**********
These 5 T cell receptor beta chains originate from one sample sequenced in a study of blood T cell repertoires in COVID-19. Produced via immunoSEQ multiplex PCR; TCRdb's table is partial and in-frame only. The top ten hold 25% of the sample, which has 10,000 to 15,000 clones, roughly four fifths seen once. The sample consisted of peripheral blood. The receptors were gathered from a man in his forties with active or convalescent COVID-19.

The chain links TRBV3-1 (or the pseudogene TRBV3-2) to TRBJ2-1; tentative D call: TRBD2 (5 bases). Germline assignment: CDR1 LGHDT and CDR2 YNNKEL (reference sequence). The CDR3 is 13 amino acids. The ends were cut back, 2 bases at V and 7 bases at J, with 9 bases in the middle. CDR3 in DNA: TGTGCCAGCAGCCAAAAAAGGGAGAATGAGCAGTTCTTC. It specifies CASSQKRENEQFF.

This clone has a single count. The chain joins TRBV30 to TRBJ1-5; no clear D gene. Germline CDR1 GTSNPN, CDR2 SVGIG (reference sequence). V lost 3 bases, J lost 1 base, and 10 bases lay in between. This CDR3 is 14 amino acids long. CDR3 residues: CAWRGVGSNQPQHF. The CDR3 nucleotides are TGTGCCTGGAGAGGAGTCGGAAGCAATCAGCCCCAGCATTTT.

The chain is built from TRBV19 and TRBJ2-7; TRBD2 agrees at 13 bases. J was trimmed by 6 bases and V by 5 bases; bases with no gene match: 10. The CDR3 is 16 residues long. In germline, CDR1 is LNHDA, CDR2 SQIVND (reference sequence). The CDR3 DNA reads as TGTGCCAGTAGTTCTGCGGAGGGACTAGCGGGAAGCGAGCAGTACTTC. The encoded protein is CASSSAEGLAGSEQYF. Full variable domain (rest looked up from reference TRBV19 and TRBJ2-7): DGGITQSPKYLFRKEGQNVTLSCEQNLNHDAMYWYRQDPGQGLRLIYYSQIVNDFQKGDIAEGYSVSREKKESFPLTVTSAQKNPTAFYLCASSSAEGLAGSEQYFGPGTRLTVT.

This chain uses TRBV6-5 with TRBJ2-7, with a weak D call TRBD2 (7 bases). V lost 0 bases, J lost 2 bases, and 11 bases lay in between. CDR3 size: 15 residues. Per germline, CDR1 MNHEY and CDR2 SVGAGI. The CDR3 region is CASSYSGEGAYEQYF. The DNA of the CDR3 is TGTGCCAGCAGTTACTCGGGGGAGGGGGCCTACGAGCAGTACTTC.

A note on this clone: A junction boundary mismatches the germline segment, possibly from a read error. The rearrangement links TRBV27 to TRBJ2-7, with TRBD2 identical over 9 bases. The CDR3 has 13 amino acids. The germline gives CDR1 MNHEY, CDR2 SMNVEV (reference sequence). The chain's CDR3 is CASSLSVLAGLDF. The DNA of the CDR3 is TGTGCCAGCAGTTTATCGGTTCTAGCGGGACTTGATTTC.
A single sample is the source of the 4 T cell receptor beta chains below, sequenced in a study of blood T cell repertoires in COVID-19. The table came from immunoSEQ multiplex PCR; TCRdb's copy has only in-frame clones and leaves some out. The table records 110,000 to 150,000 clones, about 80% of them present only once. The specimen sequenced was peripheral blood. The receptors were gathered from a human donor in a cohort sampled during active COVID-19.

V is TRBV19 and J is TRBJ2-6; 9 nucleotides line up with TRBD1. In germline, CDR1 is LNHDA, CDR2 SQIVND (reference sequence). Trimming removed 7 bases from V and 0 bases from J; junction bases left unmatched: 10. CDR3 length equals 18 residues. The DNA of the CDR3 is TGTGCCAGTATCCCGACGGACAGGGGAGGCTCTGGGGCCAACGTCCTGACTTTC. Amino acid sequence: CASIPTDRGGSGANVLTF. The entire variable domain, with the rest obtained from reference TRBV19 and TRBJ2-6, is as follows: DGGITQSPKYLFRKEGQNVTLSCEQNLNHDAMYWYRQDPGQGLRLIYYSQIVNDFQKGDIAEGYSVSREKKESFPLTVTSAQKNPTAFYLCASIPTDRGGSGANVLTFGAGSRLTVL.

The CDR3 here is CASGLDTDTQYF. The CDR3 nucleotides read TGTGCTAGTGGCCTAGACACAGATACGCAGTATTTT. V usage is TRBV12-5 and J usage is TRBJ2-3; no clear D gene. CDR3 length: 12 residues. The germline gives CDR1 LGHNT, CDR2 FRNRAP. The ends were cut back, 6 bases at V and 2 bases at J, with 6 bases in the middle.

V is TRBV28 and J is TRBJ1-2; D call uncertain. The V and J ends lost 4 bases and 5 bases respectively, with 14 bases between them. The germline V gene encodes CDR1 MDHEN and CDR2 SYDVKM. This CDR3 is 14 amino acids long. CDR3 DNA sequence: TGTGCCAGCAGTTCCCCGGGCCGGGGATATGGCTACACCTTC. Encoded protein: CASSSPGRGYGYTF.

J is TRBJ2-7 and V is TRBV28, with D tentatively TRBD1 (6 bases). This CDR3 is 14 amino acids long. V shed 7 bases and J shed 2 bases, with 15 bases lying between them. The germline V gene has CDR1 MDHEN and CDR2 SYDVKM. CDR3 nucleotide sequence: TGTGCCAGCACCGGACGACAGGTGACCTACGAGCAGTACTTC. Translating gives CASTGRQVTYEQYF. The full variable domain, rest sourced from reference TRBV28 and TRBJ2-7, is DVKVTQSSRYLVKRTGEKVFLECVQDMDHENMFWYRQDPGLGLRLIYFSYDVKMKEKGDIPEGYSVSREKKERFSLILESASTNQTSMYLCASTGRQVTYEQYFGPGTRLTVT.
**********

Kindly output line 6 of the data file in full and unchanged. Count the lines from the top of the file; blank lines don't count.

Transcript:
A note on this clone: A junction boundary mismatches the germline segment, possibly from a read error. The rearrangement links TRBV27 to TRBJ2-7, with TRBD2 identical over 9 bases. The CDR3 has 13 amino acids. The germline gives CDR1 MNHEY, CDR2 SMNVEV (reference sequence). The chain's CDR3 is CASSLSVLAGLDF. The DNA of the CDR3 is TGTGCCAGCAGTTTATCGGTTCTAGCGGGACTTGATTTC.